Life on the Chrism Trail

Homily for the Fourth Sunday in Ordinary Time

Lunar New Year

January 30, 2022
Immaculate Conception of Mary Catholic Church
Wichita Falls, Texas

Jeremiah 1:4-5,17-19 (Vietnamese)
Psalm 71:1-2,3-4,5-6,15-17 (Vietnamese)
1st Corinthians 12:31-13:13 (Vietnamese)
Luke 4:21-30 (English)

Today, we celebrate the beginning of the lunar new year: Tet, “the Festival of the First Morning of the First Day.” I have been told that the celebration of Tet includes the cultural custom that the first visitor who a family receives in the new year is a prophetic sign of their blessings for the entire year. I am honored that you have invited me to be your first guest to your parish home of Immaculate Conception of Mary Catholic Church to inaugurate the lunar new year. I want you to know that I understand that this is an honor with a responsibility for me to be a person of good temper and morality, as a prophetic sign that the entire following year will also be filled with God’s many blessings.

Today also is the first day of the new year of my service to you as your bishop because yesterday marked the eighth anniversary of my ordination as the Bishop of Fort Worth. God has blessed me too with you as part of my family and together we pray that we might begin this new Year of the Tiger with fidelity to His call to us to be truthful, holy, and charitable to others.

Our readings today also speak of new beginnings. In the reading from the Book of Jeremiah, we hear of the revelation of our call by God. Our call, like Jeremiah’s, begins when we are conceived and brought into existence by the hand of God and given the gift of life in our mother’s womb, “Before I formed you in the womb I knew you, before you were born, I dedicated you a prophet to the nations I appointed you.” God is present to us at the beginning of our life, even before our life begins, out of His love for us which He continues to give us throughout our carrying out of His will even during difficult times and with much opposition and persecution. God is with us, so we remain faithful and not be lost to sin and evil. As we hear in the first reading, “They will fight against you, but not prevail over you, for I am with you to deliver you — oracle of the Lord.”

In the reading from Saint Luke’s Gospel, we hear his account of the beginning of Jesus’ ministry that Jesus undertakes in obedience to the call of His Father and the mission that the Father entrusted to Him as the Messiah. We hear the revelation that Jesus is faced with anger, rejection, and opposition from the very beginning of His mission. This is even more striking because many of those who rejected Him were members of His own people, past friends, and even extended family members from Nazareth. “Amen, I say to you, no prophet is accepted in his own native place.”

The Gospel written in your hearts and those of your family members who worked to begin this parish speaks of your call from God and your desire for faithfulness even amidst rejection and opposition to your Catholic faith by the Communists of Vietnam and the secular culture fighting to dominate the United States of America. Sadly, the story of your deliverance from Communism included too many times the rejection and even oppression by family members and former friends who fearfully chose survival over perseverance in the faith. Yet, we begin the new year mindful that Jesus first experienced this in Nazareth, and He is with us as we experience rejection and opposition.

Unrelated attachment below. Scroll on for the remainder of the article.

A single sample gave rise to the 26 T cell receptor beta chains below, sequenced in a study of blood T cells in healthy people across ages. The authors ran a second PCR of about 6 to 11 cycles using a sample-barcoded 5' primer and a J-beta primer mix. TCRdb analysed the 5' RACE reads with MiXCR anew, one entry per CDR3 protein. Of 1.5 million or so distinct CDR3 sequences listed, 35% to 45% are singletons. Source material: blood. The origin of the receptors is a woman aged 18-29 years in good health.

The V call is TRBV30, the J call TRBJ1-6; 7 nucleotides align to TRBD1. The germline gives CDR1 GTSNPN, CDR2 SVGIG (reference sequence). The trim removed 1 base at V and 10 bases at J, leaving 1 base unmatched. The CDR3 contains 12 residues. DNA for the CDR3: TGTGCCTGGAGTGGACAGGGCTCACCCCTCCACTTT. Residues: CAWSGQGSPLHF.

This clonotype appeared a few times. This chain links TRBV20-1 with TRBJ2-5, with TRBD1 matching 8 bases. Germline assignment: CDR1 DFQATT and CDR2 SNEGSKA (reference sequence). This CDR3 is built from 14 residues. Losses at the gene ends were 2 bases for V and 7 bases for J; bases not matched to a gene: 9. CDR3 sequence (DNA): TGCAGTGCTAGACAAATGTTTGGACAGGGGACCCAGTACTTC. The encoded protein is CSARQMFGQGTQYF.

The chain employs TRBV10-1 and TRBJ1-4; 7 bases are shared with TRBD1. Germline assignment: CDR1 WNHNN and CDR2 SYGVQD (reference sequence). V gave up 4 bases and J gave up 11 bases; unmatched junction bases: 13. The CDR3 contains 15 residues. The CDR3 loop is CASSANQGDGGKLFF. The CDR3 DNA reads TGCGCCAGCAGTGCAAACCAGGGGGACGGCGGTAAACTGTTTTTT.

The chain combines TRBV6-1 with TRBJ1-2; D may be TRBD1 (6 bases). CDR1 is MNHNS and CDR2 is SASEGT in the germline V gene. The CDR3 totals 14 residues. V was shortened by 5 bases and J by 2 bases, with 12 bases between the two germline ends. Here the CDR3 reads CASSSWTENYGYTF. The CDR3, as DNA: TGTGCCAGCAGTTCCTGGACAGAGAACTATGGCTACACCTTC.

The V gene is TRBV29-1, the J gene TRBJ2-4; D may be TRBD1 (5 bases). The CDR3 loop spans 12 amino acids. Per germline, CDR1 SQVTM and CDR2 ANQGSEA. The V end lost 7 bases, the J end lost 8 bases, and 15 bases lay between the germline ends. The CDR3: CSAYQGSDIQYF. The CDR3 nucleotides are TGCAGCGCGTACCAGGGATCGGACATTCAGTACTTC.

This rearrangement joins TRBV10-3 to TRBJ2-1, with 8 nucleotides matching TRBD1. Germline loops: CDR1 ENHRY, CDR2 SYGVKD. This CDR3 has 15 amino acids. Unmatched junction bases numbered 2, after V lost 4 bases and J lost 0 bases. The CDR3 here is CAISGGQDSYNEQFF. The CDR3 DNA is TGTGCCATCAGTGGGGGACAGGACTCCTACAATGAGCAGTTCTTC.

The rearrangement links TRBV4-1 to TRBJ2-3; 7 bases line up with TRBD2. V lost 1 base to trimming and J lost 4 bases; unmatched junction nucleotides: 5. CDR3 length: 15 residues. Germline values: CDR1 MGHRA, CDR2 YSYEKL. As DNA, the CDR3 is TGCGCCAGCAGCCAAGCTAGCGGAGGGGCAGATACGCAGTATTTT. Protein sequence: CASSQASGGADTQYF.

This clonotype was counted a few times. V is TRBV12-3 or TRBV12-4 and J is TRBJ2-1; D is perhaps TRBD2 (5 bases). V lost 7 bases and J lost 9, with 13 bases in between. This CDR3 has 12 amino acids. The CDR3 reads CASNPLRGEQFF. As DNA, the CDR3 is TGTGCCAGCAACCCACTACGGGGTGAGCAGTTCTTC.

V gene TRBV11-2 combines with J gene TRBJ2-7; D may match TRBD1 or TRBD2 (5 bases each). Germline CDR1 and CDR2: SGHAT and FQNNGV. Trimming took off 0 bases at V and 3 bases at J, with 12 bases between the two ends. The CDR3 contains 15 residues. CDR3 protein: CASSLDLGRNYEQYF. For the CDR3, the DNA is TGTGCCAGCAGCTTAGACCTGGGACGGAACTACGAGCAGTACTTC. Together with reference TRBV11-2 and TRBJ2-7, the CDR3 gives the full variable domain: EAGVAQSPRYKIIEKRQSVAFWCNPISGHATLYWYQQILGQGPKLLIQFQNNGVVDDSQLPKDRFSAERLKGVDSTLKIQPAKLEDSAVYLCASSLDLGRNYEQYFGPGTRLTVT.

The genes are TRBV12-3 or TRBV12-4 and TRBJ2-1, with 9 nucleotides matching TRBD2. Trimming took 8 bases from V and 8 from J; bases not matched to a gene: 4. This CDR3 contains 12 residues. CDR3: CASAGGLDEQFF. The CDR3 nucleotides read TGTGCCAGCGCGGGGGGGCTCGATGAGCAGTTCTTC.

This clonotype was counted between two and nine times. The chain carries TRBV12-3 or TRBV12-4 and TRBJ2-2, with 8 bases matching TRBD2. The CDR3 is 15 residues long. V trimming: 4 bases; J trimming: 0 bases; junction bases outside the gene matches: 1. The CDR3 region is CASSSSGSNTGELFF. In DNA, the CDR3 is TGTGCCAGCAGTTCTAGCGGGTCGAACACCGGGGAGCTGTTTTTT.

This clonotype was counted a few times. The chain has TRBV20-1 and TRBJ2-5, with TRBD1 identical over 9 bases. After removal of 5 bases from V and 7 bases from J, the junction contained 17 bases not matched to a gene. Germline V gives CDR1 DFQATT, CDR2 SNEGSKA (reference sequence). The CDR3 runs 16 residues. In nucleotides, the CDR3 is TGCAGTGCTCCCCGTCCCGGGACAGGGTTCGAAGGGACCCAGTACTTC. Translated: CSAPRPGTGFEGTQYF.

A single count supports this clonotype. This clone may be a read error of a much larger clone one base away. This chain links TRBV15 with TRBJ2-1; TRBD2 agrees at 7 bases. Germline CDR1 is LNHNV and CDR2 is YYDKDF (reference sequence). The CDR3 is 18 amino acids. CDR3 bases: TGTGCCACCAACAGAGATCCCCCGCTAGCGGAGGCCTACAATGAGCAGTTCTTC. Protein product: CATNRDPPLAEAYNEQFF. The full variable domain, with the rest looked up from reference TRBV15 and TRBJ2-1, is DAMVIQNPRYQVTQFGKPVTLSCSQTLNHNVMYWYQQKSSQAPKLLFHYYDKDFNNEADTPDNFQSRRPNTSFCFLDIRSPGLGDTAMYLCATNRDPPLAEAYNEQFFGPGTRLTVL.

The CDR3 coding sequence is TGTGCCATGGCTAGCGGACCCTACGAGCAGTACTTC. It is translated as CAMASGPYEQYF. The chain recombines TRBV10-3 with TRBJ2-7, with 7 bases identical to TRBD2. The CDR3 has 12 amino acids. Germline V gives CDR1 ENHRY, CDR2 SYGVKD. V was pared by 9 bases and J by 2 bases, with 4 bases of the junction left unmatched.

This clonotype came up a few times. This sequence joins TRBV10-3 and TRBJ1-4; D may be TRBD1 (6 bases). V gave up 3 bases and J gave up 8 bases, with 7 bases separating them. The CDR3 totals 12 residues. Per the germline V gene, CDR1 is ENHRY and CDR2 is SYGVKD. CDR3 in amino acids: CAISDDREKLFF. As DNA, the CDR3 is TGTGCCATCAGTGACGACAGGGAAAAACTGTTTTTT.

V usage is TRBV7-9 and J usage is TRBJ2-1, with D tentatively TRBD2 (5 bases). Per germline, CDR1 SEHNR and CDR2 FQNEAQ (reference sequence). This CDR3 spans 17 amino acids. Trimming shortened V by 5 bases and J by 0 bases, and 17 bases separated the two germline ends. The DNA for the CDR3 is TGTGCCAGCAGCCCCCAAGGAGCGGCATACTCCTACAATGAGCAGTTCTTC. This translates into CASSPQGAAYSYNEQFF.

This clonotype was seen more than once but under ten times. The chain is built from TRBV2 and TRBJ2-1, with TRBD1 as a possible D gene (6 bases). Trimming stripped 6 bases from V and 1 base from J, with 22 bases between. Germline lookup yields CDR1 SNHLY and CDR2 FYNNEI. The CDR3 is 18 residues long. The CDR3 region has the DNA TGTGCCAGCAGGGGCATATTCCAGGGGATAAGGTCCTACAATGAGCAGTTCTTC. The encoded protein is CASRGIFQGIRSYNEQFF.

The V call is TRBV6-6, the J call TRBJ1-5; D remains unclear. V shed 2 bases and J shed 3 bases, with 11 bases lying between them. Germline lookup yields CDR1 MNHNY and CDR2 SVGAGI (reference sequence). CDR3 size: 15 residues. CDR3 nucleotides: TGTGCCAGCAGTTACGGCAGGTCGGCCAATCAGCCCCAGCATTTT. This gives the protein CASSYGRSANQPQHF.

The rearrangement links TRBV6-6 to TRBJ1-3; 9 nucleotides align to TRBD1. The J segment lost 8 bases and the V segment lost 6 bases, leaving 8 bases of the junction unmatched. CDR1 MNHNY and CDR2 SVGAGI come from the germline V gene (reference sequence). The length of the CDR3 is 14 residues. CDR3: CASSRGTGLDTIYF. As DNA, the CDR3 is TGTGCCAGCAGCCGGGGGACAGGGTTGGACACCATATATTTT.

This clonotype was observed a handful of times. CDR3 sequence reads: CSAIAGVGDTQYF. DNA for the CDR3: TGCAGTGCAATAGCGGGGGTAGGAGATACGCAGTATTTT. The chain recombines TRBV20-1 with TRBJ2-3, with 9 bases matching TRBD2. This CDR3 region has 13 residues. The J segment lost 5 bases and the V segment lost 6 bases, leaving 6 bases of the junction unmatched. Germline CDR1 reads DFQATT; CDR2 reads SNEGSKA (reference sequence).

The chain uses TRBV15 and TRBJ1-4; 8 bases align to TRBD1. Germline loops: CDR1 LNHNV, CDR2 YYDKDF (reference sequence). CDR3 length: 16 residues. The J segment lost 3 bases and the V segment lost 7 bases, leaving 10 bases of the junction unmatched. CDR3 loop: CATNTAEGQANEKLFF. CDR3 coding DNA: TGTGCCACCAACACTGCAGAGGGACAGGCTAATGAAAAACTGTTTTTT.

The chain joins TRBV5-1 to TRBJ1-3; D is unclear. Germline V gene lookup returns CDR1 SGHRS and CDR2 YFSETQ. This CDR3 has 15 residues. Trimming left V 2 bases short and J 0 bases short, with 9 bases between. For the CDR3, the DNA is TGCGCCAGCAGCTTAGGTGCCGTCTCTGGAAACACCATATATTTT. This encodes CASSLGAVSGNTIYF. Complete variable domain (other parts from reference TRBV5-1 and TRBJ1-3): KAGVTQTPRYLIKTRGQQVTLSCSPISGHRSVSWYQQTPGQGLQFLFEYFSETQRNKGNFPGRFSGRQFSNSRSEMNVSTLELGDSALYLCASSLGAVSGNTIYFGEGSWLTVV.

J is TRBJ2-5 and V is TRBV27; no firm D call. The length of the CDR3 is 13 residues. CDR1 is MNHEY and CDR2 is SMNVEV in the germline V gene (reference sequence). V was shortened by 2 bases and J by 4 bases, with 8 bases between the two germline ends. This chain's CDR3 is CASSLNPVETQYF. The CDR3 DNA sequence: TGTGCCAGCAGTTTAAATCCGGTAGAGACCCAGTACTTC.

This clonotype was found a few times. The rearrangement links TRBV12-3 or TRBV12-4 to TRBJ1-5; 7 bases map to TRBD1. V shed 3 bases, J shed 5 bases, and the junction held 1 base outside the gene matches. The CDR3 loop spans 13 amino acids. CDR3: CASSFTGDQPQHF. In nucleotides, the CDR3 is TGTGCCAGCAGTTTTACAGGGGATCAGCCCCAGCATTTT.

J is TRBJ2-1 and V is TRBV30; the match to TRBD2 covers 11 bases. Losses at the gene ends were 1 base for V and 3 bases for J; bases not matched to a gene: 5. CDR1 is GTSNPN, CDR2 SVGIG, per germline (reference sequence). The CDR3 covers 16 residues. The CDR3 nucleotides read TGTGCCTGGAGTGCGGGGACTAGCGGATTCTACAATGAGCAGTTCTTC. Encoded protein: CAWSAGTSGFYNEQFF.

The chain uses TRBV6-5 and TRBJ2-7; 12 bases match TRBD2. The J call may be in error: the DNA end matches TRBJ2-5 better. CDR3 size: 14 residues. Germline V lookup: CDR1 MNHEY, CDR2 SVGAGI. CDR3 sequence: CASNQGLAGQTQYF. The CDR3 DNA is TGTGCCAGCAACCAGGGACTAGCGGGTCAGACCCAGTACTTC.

The end of the story in today’s Gospel is ripe for our reflection.  How can a group of people who knew Jesus as a member of their family and town of Nazareth and who drag Him to the brow of a hill to throw Him over suddenly lose sight of Him?  Perhaps it has to do with the fact that they cannot see Him for who He truly is because they are blinded by resentment, anger, fear, and sin. In their blindness, they cannot see and so Jesus walks away unseen.  To let Jesus work in our lives and to accept the Father’s will for us, we must see Him for who He is. To see Him for who He is, we must be delivered from fear and anger. Then we can pray honestly and live with integrity the words of Saint Paul, “Love is patient, love is kind. It is not jealous, love is not pompous, it is not inflated, it is not rude, it does not seek its own interests, it is not quick-tempered, it does not brood over injury, it does not rejoice over wrongdoing but rejoices with the truth.”

We believe that the victory of His cross and resurrection will bring us all together in the communion of His love and of His truth on the last day, because not only is God present to us at the beginning, but He is also present at the end. This is the mystery that we celebrate in this Eucharist. At the celebration of the Easter Vigil where the priest blesses the new Easter Candle, the priest prays these words, “Christ, yesterday and today, the beginning and the end, the Alpha and the Omega. To Him belongs all time and all the ages; all glory and dominion is His now and forever. Amen. By His holy and glorious wounds may Christ our Lord guard and keep us.” It is that Easter light that has burned away our fear, anger, and sin that blind us. In the Easter light, we can see the Truth. We can see truly Jesus as who He is. We can see and hear the call and mission that He shares with us at the beginning of this lunar year and at the end of the year, and for all eternity.

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